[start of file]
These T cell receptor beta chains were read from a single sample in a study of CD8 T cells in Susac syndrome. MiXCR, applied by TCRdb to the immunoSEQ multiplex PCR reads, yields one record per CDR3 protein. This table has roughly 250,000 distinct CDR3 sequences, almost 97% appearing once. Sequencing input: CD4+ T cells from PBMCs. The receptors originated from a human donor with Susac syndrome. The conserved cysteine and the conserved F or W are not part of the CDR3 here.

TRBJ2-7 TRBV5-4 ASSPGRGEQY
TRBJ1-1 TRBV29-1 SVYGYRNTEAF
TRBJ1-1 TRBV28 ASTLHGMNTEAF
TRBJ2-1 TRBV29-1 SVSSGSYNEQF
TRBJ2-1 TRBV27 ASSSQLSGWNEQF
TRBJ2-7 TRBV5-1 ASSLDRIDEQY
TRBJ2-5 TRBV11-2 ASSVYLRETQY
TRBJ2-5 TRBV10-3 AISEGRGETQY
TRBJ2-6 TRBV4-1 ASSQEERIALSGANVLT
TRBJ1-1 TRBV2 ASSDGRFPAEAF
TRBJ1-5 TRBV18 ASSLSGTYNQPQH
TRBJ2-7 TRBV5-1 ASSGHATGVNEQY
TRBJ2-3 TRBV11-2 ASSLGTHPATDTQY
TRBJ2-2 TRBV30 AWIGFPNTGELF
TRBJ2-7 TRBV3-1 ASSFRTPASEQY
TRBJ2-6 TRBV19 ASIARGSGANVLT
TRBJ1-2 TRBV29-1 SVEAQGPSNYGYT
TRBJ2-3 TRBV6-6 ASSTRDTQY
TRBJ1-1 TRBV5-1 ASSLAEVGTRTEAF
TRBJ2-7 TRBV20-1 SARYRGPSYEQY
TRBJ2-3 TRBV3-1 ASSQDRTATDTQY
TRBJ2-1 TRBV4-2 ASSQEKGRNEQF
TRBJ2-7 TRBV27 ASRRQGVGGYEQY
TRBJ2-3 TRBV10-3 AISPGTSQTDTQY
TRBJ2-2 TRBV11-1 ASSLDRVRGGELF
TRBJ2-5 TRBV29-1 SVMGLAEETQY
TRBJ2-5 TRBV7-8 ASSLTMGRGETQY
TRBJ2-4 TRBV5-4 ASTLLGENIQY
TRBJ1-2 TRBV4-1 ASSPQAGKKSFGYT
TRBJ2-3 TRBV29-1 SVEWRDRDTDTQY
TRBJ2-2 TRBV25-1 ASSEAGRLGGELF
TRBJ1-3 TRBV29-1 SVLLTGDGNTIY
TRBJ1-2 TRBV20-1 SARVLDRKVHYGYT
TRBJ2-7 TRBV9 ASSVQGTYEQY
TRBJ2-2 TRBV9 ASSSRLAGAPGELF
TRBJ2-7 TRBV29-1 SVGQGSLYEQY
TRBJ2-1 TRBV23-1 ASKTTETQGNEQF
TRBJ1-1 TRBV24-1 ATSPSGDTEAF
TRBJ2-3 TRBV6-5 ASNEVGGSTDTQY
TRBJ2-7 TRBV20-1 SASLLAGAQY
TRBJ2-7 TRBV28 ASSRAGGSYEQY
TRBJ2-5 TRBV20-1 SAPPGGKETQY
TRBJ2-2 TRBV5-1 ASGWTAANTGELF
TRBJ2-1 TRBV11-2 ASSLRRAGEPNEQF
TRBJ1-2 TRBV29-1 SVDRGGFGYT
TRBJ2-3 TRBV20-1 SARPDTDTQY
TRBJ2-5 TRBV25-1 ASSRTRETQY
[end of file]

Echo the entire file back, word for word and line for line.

These T cell receptor beta chains were read from a single sample in a study of CD8 T cells in Susac syndrome. MiXCR, applied by TCRdb to the immunoSEQ multiplex PCR reads, yields one record per CDR3 protein. This table has roughly 250,000 distinct CDR3 sequences, almost 97% appearing once. Sequencing input: CD4+ T cells from PBMCs. The receptors originated from a human donor with Susac syndrome. The conserved cysteine and the conserved F or W are not part of the CDR3 here.

TRBJ2-7 TRBV5-4 ASSPGRGEQY
TRBJ1-1 TRBV29-1 SVYGYRNTEAF
TRBJ1-1 TRBV28 ASTLHGMNTEAF
TRBJ2-1 TRBV29-1 SVSSGSYNEQF
TRBJ2-1 TRBV27 ASSSQLSGWNEQF
TRBJ2-7 TRBV5-1 ASSLDRIDEQY
TRBJ2-5 TRBV11-2 ASSVYLRETQY
TRBJ2-5 TRBV10-3 AISEGRGETQY
TRBJ2-6 TRBV4-1 ASSQEERIALSGANVLT
TRBJ1-1 TRBV2 ASSDGRFPAEAF
TRBJ1-5 TRBV18 ASSLSGTYNQPQH
TRBJ2-7 TRBV5-1 ASSGHATGVNEQY
TRBJ2-3 TRBV11-2 ASSLGTHPATDTQY
TRBJ2-2 TRBV30 AWIGFPNTGELF
TRBJ2-7 TRBV3-1 ASSFRTPASEQY
TRBJ2-6 TRBV19 ASIARGSGANVLT
TRBJ1-2 TRBV29-1 SVEAQGPSNYGYT
TRBJ2-3 TRBV6-6 ASSTRDTQY
TRBJ1-1 TRBV5-1 ASSLAEVGTRTEAF
TRBJ2-7 TRBV20-1 SARYRGPSYEQY
TRBJ2-3 TRBV3-1 ASSQDRTATDTQY
TRBJ2-1 TRBV4-2 ASSQEKGRNEQF
TRBJ2-7 TRBV27 ASRRQGVGGYEQY
TRBJ2-3 TRBV10-3 AISPGTSQTDTQY
TRBJ2-2 TRBV11-1 ASSLDRVRGGELF
TRBJ2-5 TRBV29-1 SVMGLAEETQY
TRBJ2-5 TRBV7-8 ASSLTMGRGETQY
TRBJ2-4 TRBV5-4 ASTLLGENIQY
TRBJ1-2 TRBV4-1 ASSPQAGKKSFGYT
TRBJ2-3 TRBV29-1 SVEWRDRDTDTQY
TRBJ2-2 TRBV25-1 ASSEAGRLGGELF
TRBJ1-3 TRBV29-1 SVLLTGDGNTIY
TRBJ1-2 TRBV20-1 SARVLDRKVHYGYT
TRBJ2-7 TRBV9 ASSVQGTYEQY
TRBJ2-2 TRBV9 ASSSRLAGAPGELF
TRBJ2-7 TRBV29-1 SVGQGSLYEQY
TRBJ2-1 TRBV23-1 ASKTTETQGNEQF
TRBJ1-1 TRBV24-1 ATSPSGDTEAF
TRBJ2-3 TRBV6-5 ASNEVGGSTDTQY
TRBJ2-7 TRBV20-1 SASLLAGAQY
TRBJ2-7 TRBV28 ASSRAGGSYEQY
TRBJ2-5 TRBV20-1 SAPPGGKETQY
TRBJ2-2 TRBV5-1 ASGWTAANTGELF
TRBJ2-1 TRBV11-2 ASSLRRAGEPNEQF
TRBJ1-2 TRBV29-1 SVDRGGFGYT
TRBJ2-3 TRBV20-1 SARPDTDTQY
TRBJ2-5 TRBV25-1 ASSRTRETQY